These days, gourmet desserts are hardly out of the ordinary. People have them to round off a satisfying meal (or even in place of one), and casually buying an artisanal box of chocolates has become just another means of #selfcare.
But back in the early aughts, desserts were just another postscript at the end of the menu. Few thought of them as a separate dish worth paying attention to.
And then came 2am:dessertbar. Perched at the end of a long and noisy lane of Holland Village’s food enclave, the intimate space put the humble course at centrestage: accompanied by a generous helping of creative cocktails, of course.
“When we first started, the concept was very new to the public,” says Wong. “People used to just eat desserts as an ending to a meal — but nowadays, they enjoy desserts for what they are on their own.”
The name Janice Wong has since become synonymous not just with fancy, just-one-more-piece desserts — but desserts that are as creative as they are yummy.
For Wong, desserts are a blank and edible canvas for her to flex her artistic muscles. But she isn’t just here to show off what she can do with some marshmallows (make a gorgeous painting of koi fish that wouldn’t look out of place in a zen garden) or marzipan (create a stalactite-like dessert hung from a ceiling that can be lopped off and eaten).
Rather, Wong wants to share her love for creative desserts with everyone else. She’s made edible paints and crayons out of candy, allowing adults and kids alike to create their own sweet artworks — and quite literally savour the fruits of their labour after.
Wong has recently launched her ‘Bake at Home with Janice Wong’ initiative, a new store that sells premix cake packs, baking ingredients, equipment and accessories that are perfectly suited for recreating some of Wong’s classic recipes at home.
It is as much an activity for bored circuit breaking Singaporeans to do at home as it is a way for aspiring bakers to get their start in the art.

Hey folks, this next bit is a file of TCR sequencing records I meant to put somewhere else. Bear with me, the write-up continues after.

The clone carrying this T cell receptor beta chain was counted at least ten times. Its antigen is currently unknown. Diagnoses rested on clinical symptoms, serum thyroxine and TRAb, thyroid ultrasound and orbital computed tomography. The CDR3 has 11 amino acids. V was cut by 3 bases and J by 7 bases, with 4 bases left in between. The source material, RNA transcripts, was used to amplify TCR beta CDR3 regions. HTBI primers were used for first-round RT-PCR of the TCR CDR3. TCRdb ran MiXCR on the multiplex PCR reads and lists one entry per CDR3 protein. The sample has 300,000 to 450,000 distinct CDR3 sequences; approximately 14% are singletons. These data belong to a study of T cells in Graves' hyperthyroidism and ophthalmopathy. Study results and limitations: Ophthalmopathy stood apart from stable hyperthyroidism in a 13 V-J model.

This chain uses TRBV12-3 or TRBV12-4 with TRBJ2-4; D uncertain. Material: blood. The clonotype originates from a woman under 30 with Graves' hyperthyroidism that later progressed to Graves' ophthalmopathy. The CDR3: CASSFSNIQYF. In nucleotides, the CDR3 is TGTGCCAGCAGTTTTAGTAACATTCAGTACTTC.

From dense red velvet cakes to more complex pastries like financiers and madeleines, Wong doesn’t just want to convince people that desserts are more than just an afterthought: she wants them to see it for themselves.
“We change together with Singapore as we grow,” says Wong. “But the core of making edible art is still the same.”
The only downside? “I eat a lot nowadays because we’re creating so many cakes and premixes,” she laughs, estimating that she averages about five treats a day — though you’ll have to bear in mind that a ’treat’ can mean anything from a delicate bonbon to a full-blown cake.
But beyond growing her own brand, Wong is constantly looking to give back as well. Amidst the pandemic, she’s been sending thoughtful little care packages to healthcare workers almost weekly — several weeks ago, Wong personally dropped off several cartons of her cookies and chocolates at the National University Hospital, and last week, some 500 cleaners at the Singapore General Hospital received bags of peanut butter cookies courtesy of the Janice Wong brand.
It’s just one of the ways that Wong wants to give back to the community that encouraged her throughout the years.
“It’s not just about the business — we want to be able to make a difference, and contribute in any way that we can,” she says. “Seeing the community spirit within the industry really helps to keep us going.”
She adds: “Singapore is where I first started, and it was the people here that supported me on my journey.”